Harold Koh, legal advisor to the US State Department, went before the United Nations Human Rights Council (UNHRC) in November of last year and declared that the US is very proud of its human rights record. He responded to recommendations the UNHRC made in its universal periodic review of the United States’ respect for human rights. Koh said in the section addressing recommendations on criminal justice, “The U.S. criminal justice system rests on the protection of individual human rights and basic principles of due process and fair and equal treatment.” Prisoners striking at the Pelican Bay supermax prison in California are demonstrating to Americans and the world the scale of fraudulence behind the above statement.
On July 1, 2011, Pelican Bay prisoners began an indefinite hunger strike to protest the conditions in the prison. Across prison-manufactured racial and geographical lines, prisoners came together behind five core demands to force the prison officials to end the use of “group punishment”; abolish a “debriefing policy and the current criteria for determining who is and who isn’t a gang member; comply with the US Commission 2006 Recommendation Regarding an End to Long-Term Solitary Confinement and end conditions of isolation, make segregation a last resort, end long-term solitary confinement and grant access to adequate healthcare and sunlight; provide adequate food and stop using it as a tool to punish inmates; and expand constructive programming and privileges for indefinite SHU inmates.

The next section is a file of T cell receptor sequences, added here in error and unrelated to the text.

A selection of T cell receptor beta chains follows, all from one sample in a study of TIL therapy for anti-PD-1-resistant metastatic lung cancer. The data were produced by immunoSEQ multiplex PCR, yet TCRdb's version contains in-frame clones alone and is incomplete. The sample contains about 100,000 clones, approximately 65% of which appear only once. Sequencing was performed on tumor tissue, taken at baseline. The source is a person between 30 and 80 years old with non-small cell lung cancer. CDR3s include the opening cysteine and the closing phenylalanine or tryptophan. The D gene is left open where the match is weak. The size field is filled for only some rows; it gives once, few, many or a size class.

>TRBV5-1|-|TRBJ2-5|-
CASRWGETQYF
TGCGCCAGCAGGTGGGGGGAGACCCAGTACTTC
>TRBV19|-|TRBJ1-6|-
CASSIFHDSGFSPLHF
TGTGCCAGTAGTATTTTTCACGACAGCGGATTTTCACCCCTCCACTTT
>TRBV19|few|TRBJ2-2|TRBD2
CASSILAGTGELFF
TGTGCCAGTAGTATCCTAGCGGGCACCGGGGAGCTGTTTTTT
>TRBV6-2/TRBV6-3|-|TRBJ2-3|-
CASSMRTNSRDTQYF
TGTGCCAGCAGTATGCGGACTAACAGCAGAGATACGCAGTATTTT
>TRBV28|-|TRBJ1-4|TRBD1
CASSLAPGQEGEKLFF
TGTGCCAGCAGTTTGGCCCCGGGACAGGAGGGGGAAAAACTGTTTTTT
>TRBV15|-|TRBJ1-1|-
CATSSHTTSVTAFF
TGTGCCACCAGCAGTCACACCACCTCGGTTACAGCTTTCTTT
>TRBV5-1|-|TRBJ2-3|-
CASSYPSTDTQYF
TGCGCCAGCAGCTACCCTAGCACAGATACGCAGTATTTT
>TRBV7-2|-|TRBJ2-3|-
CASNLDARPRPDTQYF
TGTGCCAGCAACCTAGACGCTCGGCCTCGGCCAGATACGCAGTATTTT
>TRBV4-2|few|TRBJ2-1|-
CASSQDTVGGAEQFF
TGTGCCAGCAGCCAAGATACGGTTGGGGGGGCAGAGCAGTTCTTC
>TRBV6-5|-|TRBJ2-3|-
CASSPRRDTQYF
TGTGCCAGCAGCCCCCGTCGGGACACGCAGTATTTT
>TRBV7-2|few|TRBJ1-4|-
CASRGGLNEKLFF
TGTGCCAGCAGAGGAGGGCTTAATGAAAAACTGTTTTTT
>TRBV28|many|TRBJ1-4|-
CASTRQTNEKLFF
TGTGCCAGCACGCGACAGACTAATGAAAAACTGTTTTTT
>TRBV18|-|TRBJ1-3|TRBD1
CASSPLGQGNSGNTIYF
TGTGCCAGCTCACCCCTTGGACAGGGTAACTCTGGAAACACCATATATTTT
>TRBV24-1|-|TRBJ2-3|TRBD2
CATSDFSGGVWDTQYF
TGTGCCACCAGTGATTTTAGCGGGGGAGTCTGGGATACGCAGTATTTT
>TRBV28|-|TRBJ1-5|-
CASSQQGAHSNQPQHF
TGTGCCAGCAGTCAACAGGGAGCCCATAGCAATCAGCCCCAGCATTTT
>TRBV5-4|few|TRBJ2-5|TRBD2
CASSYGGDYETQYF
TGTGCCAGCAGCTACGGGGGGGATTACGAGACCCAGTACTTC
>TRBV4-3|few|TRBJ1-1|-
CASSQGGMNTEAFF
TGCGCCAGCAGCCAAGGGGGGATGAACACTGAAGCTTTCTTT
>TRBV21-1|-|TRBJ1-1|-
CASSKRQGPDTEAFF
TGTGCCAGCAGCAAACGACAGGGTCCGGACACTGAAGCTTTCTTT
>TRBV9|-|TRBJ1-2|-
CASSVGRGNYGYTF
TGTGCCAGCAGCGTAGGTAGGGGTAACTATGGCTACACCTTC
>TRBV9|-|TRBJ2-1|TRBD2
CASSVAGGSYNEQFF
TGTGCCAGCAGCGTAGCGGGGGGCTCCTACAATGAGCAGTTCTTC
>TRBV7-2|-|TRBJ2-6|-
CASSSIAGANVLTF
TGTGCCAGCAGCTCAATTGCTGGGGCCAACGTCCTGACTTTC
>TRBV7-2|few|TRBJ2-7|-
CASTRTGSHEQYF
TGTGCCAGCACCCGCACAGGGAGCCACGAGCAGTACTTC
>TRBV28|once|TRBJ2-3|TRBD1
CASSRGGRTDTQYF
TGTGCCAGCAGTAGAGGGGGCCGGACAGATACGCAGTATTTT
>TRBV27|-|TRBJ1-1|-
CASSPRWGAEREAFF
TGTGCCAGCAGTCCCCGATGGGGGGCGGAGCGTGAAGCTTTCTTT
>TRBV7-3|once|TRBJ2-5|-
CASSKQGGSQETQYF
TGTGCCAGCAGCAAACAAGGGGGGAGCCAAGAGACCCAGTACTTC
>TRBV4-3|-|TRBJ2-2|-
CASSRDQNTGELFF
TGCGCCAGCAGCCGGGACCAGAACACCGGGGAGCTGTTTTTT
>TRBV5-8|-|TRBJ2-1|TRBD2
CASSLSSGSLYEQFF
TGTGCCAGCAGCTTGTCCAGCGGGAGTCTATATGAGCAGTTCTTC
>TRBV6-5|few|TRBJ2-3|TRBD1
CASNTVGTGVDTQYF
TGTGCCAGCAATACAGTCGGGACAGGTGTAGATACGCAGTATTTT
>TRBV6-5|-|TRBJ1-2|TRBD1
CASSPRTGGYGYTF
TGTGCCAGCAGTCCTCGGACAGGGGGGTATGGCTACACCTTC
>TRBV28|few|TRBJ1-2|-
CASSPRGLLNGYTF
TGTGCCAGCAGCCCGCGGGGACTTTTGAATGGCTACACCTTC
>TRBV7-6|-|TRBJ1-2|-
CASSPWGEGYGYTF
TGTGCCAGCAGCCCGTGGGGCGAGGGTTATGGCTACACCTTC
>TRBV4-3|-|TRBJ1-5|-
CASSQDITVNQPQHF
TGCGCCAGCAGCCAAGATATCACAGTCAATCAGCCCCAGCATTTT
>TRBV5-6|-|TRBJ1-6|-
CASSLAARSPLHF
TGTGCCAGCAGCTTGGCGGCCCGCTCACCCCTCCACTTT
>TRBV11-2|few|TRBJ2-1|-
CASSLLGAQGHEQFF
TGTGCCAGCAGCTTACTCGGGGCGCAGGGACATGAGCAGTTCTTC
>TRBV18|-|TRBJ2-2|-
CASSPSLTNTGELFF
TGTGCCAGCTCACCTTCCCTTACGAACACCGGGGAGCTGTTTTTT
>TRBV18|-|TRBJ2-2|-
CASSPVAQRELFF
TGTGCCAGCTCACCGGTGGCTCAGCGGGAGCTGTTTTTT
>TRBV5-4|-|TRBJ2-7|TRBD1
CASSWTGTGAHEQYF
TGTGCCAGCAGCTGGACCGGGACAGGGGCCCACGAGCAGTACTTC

SHU stands for “Security Housing Unit.” In some prisons, the SHU is called “the hole.” The SHU is a “prison-within-a-prison.” Solitary Watch explains the SHU became more widely used after two guards were killed in the Marion, Illinois, federal prison in 1983. That led to the Marion Lockdown with prisoners being “confined to their cells without yard time, work or any kind of rehabilitative programming.” Read the rest of this entry →